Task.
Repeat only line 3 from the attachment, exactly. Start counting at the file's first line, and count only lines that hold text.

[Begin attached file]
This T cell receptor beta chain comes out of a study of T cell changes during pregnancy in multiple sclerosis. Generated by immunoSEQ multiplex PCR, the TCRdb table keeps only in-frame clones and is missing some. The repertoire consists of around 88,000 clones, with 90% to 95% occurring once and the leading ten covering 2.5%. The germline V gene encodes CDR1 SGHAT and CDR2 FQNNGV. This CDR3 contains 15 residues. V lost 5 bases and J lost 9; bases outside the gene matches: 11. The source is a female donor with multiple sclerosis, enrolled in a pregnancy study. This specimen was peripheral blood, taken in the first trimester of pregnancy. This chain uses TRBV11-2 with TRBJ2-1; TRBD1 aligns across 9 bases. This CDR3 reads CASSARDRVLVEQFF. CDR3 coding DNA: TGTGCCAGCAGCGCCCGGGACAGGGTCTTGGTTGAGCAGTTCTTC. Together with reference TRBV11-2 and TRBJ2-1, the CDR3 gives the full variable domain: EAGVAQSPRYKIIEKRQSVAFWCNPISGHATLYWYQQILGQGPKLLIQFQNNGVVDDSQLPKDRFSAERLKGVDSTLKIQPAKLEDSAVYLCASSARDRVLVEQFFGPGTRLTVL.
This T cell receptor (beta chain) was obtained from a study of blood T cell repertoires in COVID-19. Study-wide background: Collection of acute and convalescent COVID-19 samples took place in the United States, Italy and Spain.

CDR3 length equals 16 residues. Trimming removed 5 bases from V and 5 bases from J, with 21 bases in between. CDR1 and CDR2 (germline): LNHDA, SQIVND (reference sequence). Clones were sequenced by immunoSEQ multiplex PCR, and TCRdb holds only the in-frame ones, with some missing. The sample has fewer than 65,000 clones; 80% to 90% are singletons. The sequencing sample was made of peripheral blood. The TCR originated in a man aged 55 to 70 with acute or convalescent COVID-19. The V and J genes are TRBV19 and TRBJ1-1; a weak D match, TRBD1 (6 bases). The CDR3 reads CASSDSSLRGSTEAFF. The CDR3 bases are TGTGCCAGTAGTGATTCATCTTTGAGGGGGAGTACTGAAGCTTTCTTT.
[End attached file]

CDR3 length equals 16 residues. Trimming removed 5 bases from V and 5 bases from J, with 21 bases in between. CDR1 and CDR2 (germline): LNHDA, SQIVND (reference sequence). Clones were sequenced by immunoSEQ multiplex PCR, and TCRdb holds only the in-frame ones, with some missing. The sample has fewer than 65,000 clones; 80% to 90% are singletons. The sequencing sample was made of peripheral blood. The TCR originated in a man aged 55 to 70 with acute or convalescent COVID-19. The V and J genes are TRBV19 and TRBJ1-1; a weak D match, TRBD1 (6 bases). The CDR3 reads CASSDSSLRGSTEAFF. The CDR3 bases are TGTGCCAGTAGTGATTCATCTTTGAGGGGGAGTACTGAAGCTTTCTTT.